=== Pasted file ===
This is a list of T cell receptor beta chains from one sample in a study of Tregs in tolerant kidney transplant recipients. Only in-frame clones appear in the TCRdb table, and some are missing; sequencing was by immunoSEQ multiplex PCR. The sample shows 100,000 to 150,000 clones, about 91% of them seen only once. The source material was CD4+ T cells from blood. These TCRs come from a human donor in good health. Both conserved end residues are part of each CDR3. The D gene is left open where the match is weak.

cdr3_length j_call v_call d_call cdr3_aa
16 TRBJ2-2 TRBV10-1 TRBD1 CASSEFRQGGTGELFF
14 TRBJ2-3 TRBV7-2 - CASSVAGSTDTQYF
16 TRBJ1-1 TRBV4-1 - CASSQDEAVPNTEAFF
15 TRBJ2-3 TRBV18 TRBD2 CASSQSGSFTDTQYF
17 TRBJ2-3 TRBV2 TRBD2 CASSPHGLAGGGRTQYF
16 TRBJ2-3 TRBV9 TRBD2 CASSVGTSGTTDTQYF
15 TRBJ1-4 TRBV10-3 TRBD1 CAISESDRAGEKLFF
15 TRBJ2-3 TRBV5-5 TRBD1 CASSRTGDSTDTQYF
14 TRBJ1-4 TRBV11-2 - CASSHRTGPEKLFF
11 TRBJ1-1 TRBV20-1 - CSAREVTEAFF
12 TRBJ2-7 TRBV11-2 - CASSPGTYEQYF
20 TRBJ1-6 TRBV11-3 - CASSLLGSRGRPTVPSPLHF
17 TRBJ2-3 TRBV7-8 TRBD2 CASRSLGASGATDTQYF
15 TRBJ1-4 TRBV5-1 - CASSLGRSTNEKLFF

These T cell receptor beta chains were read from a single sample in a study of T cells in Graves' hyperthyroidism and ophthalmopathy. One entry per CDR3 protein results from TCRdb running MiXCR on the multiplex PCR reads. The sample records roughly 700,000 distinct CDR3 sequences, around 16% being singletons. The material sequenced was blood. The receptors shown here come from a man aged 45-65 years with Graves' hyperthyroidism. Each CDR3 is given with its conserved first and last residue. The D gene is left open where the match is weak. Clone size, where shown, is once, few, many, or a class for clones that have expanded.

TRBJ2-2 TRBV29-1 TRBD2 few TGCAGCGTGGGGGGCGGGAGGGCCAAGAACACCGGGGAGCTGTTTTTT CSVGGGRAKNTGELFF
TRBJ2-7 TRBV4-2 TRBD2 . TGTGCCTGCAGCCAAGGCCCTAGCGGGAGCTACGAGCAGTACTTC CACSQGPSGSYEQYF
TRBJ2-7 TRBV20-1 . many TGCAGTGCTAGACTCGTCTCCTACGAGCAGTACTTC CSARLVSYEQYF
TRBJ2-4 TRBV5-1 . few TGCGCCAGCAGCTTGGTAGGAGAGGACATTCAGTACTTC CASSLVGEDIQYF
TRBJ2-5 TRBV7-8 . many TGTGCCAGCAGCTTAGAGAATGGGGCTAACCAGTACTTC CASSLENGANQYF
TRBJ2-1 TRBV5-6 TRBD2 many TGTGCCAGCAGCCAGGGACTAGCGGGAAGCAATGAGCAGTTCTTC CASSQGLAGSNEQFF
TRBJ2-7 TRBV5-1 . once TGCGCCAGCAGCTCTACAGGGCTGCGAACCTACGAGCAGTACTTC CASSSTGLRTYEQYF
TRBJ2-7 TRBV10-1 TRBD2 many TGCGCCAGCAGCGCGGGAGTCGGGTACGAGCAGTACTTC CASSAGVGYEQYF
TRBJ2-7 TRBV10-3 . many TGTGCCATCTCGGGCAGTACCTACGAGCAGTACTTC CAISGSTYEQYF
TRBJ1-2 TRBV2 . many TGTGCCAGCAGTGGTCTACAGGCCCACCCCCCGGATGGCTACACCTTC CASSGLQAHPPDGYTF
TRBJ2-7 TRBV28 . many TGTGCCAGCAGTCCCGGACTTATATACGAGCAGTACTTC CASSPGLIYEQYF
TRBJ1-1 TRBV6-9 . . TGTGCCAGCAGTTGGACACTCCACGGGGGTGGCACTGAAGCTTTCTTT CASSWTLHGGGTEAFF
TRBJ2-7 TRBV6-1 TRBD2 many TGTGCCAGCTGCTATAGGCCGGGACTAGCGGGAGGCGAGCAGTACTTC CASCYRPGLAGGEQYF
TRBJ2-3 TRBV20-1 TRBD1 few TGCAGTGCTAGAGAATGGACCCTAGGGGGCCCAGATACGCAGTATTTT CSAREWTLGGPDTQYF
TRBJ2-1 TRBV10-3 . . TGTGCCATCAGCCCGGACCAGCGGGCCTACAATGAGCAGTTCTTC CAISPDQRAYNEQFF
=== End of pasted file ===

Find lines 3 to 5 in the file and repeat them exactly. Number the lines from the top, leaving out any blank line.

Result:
16 TRBJ2-2 TRBV10-1 TRBD1 CASSEFRQGGTGELFF
14 TRBJ2-3 TRBV7-2 - CASSVAGSTDTQYF
16 TRBJ1-1 TRBV4-1 - CASSQDEAVPNTEAFF